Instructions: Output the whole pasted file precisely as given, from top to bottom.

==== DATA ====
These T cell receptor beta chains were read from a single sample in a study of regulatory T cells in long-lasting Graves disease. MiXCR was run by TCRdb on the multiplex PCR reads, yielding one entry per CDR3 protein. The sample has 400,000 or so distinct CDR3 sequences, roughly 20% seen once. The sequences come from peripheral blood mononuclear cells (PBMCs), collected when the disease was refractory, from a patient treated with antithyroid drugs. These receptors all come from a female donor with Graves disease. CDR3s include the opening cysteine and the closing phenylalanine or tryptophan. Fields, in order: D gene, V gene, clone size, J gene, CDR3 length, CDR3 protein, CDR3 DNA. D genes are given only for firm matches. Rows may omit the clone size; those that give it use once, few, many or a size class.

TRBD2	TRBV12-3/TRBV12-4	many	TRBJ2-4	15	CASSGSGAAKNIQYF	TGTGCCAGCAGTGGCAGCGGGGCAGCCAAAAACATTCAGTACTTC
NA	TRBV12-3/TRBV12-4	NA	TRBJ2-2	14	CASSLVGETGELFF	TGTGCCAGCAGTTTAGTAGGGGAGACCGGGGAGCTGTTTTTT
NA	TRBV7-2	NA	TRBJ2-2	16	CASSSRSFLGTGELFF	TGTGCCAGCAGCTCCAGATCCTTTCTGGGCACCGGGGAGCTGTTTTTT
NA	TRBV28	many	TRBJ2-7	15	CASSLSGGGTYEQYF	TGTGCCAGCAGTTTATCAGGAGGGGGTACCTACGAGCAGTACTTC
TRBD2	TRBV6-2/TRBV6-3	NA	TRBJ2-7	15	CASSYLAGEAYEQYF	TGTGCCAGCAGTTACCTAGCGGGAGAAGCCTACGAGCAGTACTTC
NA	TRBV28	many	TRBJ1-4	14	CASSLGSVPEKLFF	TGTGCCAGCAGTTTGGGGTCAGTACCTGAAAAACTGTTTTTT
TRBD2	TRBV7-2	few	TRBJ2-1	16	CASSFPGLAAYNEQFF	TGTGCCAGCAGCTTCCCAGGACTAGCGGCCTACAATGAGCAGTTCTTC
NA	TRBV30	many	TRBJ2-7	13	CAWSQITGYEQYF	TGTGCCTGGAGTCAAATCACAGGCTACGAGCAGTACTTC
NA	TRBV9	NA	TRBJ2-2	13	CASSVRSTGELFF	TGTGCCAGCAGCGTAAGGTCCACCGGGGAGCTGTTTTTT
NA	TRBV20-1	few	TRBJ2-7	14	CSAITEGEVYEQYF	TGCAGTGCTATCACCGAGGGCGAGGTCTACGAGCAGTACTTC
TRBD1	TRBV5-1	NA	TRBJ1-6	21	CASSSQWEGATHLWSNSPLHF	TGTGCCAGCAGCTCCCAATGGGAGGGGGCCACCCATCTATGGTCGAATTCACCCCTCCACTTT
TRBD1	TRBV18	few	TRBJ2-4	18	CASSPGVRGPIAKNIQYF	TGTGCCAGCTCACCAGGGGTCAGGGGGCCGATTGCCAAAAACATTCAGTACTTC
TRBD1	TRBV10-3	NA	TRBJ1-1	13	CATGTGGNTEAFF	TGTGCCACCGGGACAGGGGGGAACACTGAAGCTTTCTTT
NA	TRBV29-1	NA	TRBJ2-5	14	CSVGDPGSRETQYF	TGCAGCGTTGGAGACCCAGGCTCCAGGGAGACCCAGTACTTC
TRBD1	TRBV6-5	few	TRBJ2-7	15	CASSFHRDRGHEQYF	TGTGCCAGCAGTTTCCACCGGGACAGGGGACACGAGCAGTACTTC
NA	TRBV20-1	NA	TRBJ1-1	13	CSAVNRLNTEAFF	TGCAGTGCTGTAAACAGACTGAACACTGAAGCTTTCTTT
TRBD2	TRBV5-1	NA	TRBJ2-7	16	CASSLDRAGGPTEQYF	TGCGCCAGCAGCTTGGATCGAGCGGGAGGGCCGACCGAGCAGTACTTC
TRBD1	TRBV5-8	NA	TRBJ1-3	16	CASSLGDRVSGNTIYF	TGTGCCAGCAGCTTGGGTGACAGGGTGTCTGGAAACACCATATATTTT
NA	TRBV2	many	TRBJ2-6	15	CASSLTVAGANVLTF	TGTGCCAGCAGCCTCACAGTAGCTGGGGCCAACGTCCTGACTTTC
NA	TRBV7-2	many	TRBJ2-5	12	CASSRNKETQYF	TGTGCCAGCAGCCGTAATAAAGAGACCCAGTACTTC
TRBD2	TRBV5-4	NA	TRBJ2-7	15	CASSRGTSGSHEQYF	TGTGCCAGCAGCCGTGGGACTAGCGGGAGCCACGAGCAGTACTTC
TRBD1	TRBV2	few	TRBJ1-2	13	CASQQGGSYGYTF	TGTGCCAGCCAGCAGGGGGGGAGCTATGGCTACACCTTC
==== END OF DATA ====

These T cell receptor beta chains were read from a single sample in a study of regulatory T cells in long-lasting Graves disease. MiXCR was run by TCRdb on the multiplex PCR reads, yielding one entry per CDR3 protein. The sample has 400,000 or so distinct CDR3 sequences, roughly 20% seen once. The sequences come from peripheral blood mononuclear cells (PBMCs), collected when the disease was refractory, from a patient treated with antithyroid drugs. These receptors all come from a female donor with Graves disease. CDR3s include the opening cysteine and the closing phenylalanine or tryptophan. Fields, in order: D gene, V gene, clone size, J gene, CDR3 length, CDR3 protein, CDR3 DNA. D genes are given only for firm matches. Rows may omit the clone size; those that give it use once, few, many or a size class.

TRBD2	TRBV12-3/TRBV12-4	many	TRBJ2-4	15	CASSGSGAAKNIQYF	TGTGCCAGCAGTGGCAGCGGGGCAGCCAAAAACATTCAGTACTTC
NA	TRBV12-3/TRBV12-4	NA	TRBJ2-2	14	CASSLVGETGELFF	TGTGCCAGCAGTTTAGTAGGGGAGACCGGGGAGCTGTTTTTT
NA	TRBV7-2	NA	TRBJ2-2	16	CASSSRSFLGTGELFF	TGTGCCAGCAGCTCCAGATCCTTTCTGGGCACCGGGGAGCTGTTTTTT
NA	TRBV28	many	TRBJ2-7	15	CASSLSGGGTYEQYF	TGTGCCAGCAGTTTATCAGGAGGGGGTACCTACGAGCAGTACTTC
TRBD2	TRBV6-2/TRBV6-3	NA	TRBJ2-7	15	CASSYLAGEAYEQYF	TGTGCCAGCAGTTACCTAGCGGGAGAAGCCTACGAGCAGTACTTC
NA	TRBV28	many	TRBJ1-4	14	CASSLGSVPEKLFF	TGTGCCAGCAGTTTGGGGTCAGTACCTGAAAAACTGTTTTTT
TRBD2	TRBV7-2	few	TRBJ2-1	16	CASSFPGLAAYNEQFF	TGTGCCAGCAGCTTCCCAGGACTAGCGGCCTACAATGAGCAGTTCTTC
NA	TRBV30	many	TRBJ2-7	13	CAWSQITGYEQYF	TGTGCCTGGAGTCAAATCACAGGCTACGAGCAGTACTTC
NA	TRBV9	NA	TRBJ2-2	13	CASSVRSTGELFF	TGTGCCAGCAGCGTAAGGTCCACCGGGGAGCTGTTTTTT
NA	TRBV20-1	few	TRBJ2-7	14	CSAITEGEVYEQYF	TGCAGTGCTATCACCGAGGGCGAGGTCTACGAGCAGTACTTC
TRBD1	TRBV5-1	NA	TRBJ1-6	21	CASSSQWEGATHLWSNSPLHF	TGTGCCAGCAGCTCCCAATGGGAGGGGGCCACCCATCTATGGTCGAATTCACCCCTCCACTTT
TRBD1	TRBV18	few	TRBJ2-4	18	CASSPGVRGPIAKNIQYF	TGTGCCAGCTCACCAGGGGTCAGGGGGCCGATTGCCAAAAACATTCAGTACTTC
TRBD1	TRBV10-3	NA	TRBJ1-1	13	CATGTGGNTEAFF	TGTGCCACCGGGACAGGGGGGAACACTGAAGCTTTCTTT
NA	TRBV29-1	NA	TRBJ2-5	14	CSVGDPGSRETQYF	TGCAGCGTTGGAGACCCAGGCTCCAGGGAGACCCAGTACTTC
TRBD1	TRBV6-5	few	TRBJ2-7	15	CASSFHRDRGHEQYF	TGTGCCAGCAGTTTCCACCGGGACAGGGGACACGAGCAGTACTTC
NA	TRBV20-1	NA	TRBJ1-1	13	CSAVNRLNTEAFF	TGCAGTGCTGTAAACAGACTGAACACTGAAGCTTTCTTT
TRBD2	TRBV5-1	NA	TRBJ2-7	16	CASSLDRAGGPTEQYF	TGCGCCAGCAGCTTGGATCGAGCGGGAGGGCCGACCGAGCAGTACTTC
TRBD1	TRBV5-8	NA	TRBJ1-3	16	CASSLGDRVSGNTIYF	TGTGCCAGCAGCTTGGGTGACAGGGTGTCTGGAAACACCATATATTTT
NA	TRBV2	many	TRBJ2-6	15	CASSLTVAGANVLTF	TGTGCCAGCAGCCTCACAGTAGCTGGGGCCAACGTCCTGACTTTC
NA	TRBV7-2	many	TRBJ2-5	12	CASSRNKETQYF	TGTGCCAGCAGCCGTAATAAAGAGACCCAGTACTTC
TRBD2	TRBV5-4	NA	TRBJ2-7	15	CASSRGTSGSHEQYF	TGTGCCAGCAGCCGTGGGACTAGCGGGAGCCACGAGCAGTACTTC
TRBD1	TRBV2	few	TRBJ1-2	13	CASQQGGSYGYTF	TGTGCCAGCCAGCAGGGGGGGAGCTATGGCTACACCTTC